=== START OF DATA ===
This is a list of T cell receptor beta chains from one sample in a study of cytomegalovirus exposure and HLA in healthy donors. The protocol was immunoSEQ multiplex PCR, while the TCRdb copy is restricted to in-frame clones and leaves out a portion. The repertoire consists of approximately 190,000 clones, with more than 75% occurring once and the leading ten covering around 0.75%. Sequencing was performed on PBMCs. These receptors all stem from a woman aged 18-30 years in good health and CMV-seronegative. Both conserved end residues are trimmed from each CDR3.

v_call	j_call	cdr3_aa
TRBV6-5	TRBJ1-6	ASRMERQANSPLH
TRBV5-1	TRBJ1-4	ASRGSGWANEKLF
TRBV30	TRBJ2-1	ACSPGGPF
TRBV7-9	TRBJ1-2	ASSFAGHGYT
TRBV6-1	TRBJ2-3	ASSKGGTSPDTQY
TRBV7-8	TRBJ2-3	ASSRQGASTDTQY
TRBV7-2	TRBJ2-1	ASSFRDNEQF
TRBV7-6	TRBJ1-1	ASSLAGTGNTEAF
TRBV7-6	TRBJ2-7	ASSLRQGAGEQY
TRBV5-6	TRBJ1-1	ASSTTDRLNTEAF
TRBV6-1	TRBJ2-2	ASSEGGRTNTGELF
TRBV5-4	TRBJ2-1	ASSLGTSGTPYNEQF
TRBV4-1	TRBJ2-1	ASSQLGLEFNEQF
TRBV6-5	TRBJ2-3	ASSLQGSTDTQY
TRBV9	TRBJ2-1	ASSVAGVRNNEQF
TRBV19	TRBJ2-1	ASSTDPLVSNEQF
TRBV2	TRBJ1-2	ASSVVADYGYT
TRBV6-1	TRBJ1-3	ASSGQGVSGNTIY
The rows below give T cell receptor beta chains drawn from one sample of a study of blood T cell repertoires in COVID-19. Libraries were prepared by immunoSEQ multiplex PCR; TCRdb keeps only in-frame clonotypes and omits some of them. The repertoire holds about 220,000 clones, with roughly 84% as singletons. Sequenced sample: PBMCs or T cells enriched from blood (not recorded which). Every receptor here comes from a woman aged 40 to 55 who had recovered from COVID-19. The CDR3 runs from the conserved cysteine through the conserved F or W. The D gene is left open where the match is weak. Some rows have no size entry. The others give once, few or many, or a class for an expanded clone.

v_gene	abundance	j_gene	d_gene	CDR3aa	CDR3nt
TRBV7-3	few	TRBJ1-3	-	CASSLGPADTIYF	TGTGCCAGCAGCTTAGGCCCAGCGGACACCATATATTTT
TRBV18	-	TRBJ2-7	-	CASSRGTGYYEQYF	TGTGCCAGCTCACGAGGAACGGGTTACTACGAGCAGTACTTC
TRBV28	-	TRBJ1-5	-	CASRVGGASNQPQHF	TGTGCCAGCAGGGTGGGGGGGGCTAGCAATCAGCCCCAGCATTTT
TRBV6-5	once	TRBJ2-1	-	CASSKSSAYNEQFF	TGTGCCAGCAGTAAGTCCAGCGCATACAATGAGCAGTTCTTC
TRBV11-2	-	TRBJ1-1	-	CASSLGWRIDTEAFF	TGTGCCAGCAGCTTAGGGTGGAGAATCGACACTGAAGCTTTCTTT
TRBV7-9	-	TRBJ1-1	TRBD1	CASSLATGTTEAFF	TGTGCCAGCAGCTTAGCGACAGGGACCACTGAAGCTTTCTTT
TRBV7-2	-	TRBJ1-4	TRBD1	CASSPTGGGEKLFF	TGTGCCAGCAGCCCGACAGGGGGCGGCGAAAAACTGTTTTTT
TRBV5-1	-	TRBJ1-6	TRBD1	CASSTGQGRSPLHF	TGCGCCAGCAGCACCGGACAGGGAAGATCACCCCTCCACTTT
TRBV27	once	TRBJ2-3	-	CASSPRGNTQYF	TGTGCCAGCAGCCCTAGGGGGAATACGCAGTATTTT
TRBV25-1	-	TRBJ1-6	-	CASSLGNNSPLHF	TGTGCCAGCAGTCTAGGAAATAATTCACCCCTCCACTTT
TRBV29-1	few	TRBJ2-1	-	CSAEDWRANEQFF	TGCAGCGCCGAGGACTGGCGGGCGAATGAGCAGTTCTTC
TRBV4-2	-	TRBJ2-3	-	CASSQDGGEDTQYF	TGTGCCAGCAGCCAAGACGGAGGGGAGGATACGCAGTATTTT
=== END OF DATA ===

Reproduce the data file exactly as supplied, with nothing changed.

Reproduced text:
This is a list of T cell receptor beta chains from one sample in a study of cytomegalovirus exposure and HLA in healthy donors. The protocol was immunoSEQ multiplex PCR, while the TCRdb copy is restricted to in-frame clones and leaves out a portion. The repertoire consists of approximately 190,000 clones, with more than 75% occurring once and the leading ten covering around 0.75%. Sequencing was performed on PBMCs. These receptors all stem from a woman aged 18-30 years in good health and CMV-seronegative. Both conserved end residues are trimmed from each CDR3.

v_call	j_call	cdr3_aa
TRBV6-5	TRBJ1-6	ASRMERQANSPLH
TRBV5-1	TRBJ1-4	ASRGSGWANEKLF
TRBV30	TRBJ2-1	ACSPGGPF
TRBV7-9	TRBJ1-2	ASSFAGHGYT
TRBV6-1	TRBJ2-3	ASSKGGTSPDTQY
TRBV7-8	TRBJ2-3	ASSRQGASTDTQY
TRBV7-2	TRBJ2-1	ASSFRDNEQF
TRBV7-6	TRBJ1-1	ASSLAGTGNTEAF
TRBV7-6	TRBJ2-7	ASSLRQGAGEQY
TRBV5-6	TRBJ1-1	ASSTTDRLNTEAF
TRBV6-1	TRBJ2-2	ASSEGGRTNTGELF
TRBV5-4	TRBJ2-1	ASSLGTSGTPYNEQF
TRBV4-1	TRBJ2-1	ASSQLGLEFNEQF
TRBV6-5	TRBJ2-3	ASSLQGSTDTQY
TRBV9	TRBJ2-1	ASSVAGVRNNEQF
TRBV19	TRBJ2-1	ASSTDPLVSNEQF
TRBV2	TRBJ1-2	ASSVVADYGYT
TRBV6-1	TRBJ1-3	ASSGQGVSGNTIY
The rows below give T cell receptor beta chains drawn from one sample of a study of blood T cell repertoires in COVID-19. Libraries were prepared by immunoSEQ multiplex PCR; TCRdb keeps only in-frame clonotypes and omits some of them. The repertoire holds about 220,000 clones, with roughly 84% as singletons. Sequenced sample: PBMCs or T cells enriched from blood (not recorded which). Every receptor here comes from a woman aged 40 to 55 who had recovered from COVID-19. The CDR3 runs from the conserved cysteine through the conserved F or W. The D gene is left open where the match is weak. Some rows have no size entry. The others give once, few or many, or a class for an expanded clone.

v_gene	abundance	j_gene	d_gene	CDR3aa	CDR3nt
TRBV7-3	few	TRBJ1-3	-	CASSLGPADTIYF	TGTGCCAGCAGCTTAGGCCCAGCGGACACCATATATTTT
TRBV18	-	TRBJ2-7	-	CASSRGTGYYEQYF	TGTGCCAGCTCACGAGGAACGGGTTACTACGAGCAGTACTTC
TRBV28	-	TRBJ1-5	-	CASRVGGASNQPQHF	TGTGCCAGCAGGGTGGGGGGGGCTAGCAATCAGCCCCAGCATTTT
TRBV6-5	once	TRBJ2-1	-	CASSKSSAYNEQFF	TGTGCCAGCAGTAAGTCCAGCGCATACAATGAGCAGTTCTTC
TRBV11-2	-	TRBJ1-1	-	CASSLGWRIDTEAFF	TGTGCCAGCAGCTTAGGGTGGAGAATCGACACTGAAGCTTTCTTT
TRBV7-9	-	TRBJ1-1	TRBD1	CASSLATGTTEAFF	TGTGCCAGCAGCTTAGCGACAGGGACCACTGAAGCTTTCTTT
TRBV7-2	-	TRBJ1-4	TRBD1	CASSPTGGGEKLFF	TGTGCCAGCAGCCCGACAGGGGGCGGCGAAAAACTGTTTTTT
TRBV5-1	-	TRBJ1-6	TRBD1	CASSTGQGRSPLHF	TGCGCCAGCAGCACCGGACAGGGAAGATCACCCCTCCACTTT
TRBV27	once	TRBJ2-3	-	CASSPRGNTQYF	TGTGCCAGCAGCCCTAGGGGGAATACGCAGTATTTT
TRBV25-1	-	TRBJ1-6	-	CASSLGNNSPLHF	TGTGCCAGCAGTCTAGGAAATAATTCACCCCTCCACTTT
TRBV29-1	few	TRBJ2-1	-	CSAEDWRANEQFF	TGCAGCGCCGAGGACTGGCGGGCGAATGAGCAGTTCTTC
TRBV4-2	-	TRBJ2-3	-	CASSQDGGEDTQYF	TGTGCCAGCAGCCAAGACGGAGGGGAGGATACGCAGTATTTT